Calling all mums with March-born bubbas! Have we got some great news for you!
Your little March munchkin is destined for some pretty great things. A number of different studies have looked at the various characteristics of people born in March and, well, there’s a lot of BIG pluses ahead. So many, in fact, that it makes having to endure your third trimester in the hot summer totally worth it!
Below are just 10 of the many reasons your March baby is so incredible.
1. Leading the way
You may notice your little fella loves to get his way. He’s probably eager to walk, wants to feed himself and refuses to let you help him put on his clothes.
Sure, he’s a tad on the bossy side now, but this stubborn and determined streak will end up serving him well down the road. March babies are born leaders and a study showed that more CEOs are born in March than those born in any other month.
2. Flying high
Another study found that babies born in March are also more likely to grow up to become pilots, which is not only a promising career choice but also comes with plenty of travel perks (for family members too).
3. Happy chappy
It’s really a luck of the draw when it comes to your baby’s temperament. Will she settle easily or will you be walking her around the house at all hours of the night? Will she happily play on her own or will you need to make a cardboard cutout of yourself to plonk down beside her every day?
If your little one is born in March, then you’ve definitely got luck on your side. And not just because of lucky St Paddy’s Day! According to a 2014 Hungarian study people born in March (and also April and May) were more likely to be happy and optimistic than those born at other times of the year. How lucky for you!
4. Masters of imagination
March babies have a whole heap of positive characteristics. They are intuitive, charming, creative and imaginative meaning you can expect them to be awesome at pretend play. Give them a closet full of dress-ups, a bunch of old pots and pans or a pile of empty nappy boxes and watch them flourish!
5. Solitude soldiers
Better still, March babies are more than happy to play independently. In fact, they love the solitude so you can fold the washing AND possibly even cook dinner while your bub plays close by.
6. Great health record
March babies are generally considered healthy, especially when it comes to their eyesight. They also have a lower risk of asthma than in any other month, according to another study. Of course, these are based on specific studies and it doesn’t necessarily mean your child won’t need glasses or an inhaler down the road.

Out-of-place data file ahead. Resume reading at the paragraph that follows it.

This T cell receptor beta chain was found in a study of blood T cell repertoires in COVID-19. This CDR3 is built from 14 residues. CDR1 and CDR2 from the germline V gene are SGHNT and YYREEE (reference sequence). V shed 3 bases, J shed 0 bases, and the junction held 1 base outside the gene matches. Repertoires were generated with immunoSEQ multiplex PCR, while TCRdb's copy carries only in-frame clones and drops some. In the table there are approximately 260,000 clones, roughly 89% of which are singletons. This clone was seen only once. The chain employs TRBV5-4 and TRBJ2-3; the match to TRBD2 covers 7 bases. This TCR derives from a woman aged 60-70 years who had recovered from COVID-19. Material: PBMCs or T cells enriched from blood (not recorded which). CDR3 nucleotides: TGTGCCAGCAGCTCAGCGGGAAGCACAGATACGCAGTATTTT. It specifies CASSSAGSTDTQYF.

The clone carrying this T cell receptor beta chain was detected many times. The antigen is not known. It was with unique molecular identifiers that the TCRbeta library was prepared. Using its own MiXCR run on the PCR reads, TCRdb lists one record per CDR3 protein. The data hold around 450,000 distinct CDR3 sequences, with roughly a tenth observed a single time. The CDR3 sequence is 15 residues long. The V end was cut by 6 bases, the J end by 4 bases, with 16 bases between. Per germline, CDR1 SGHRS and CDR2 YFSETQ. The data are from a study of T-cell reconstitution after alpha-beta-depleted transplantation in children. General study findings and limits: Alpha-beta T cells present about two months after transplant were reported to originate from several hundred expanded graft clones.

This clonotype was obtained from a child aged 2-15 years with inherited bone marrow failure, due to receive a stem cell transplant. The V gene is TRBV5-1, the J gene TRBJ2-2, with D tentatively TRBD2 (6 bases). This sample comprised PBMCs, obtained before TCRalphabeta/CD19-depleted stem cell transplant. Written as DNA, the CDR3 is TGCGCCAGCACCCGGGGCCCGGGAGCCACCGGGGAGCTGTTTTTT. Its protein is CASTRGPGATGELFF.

7. No main holidays in sight
March is an ideal month to be born holiday wise too. You have plenty of time to get over the Christmas present rush – and allow your bank account to build up again.
Plus, schools are in session throughout the month of March (or the majority of it) meaning it’s easy to organise a birthday party without wondering if any kids will show up or if they’ve gone away for school holidays.
8. Walking tall
Never worry about bringing out the step stool again. Babies born in March (specifically, at the end of March) tend to be the tallest of the bunch. April babies also get the tall gene, according to this study.
9. Stone selection
Another cool thing about having a March baby is that they’ve got a great birthstone – aquamarine, which is a beautiful light bluey turquoise colour. If you like to pretty up your fingers with your birthstone jewellery, then you’ve picked a great month to give birth!
10. Born to swim
Finally, most March babies are usually born under the Pisces sign, which is ruled by water. Heck, its symbol is even a fish so there’s a pretty good chance your little one is going to be a water baby!
So, to all the mummas raising their happy, healthy, bossy and independent March bubbas, enjoy these special moments now. And make sure you start looking into cool travel destinations for the future. After all, parents of pilots fly pretty much free.
What to read next
What else do the studies say about your baby? Have a look at some of our recent studies: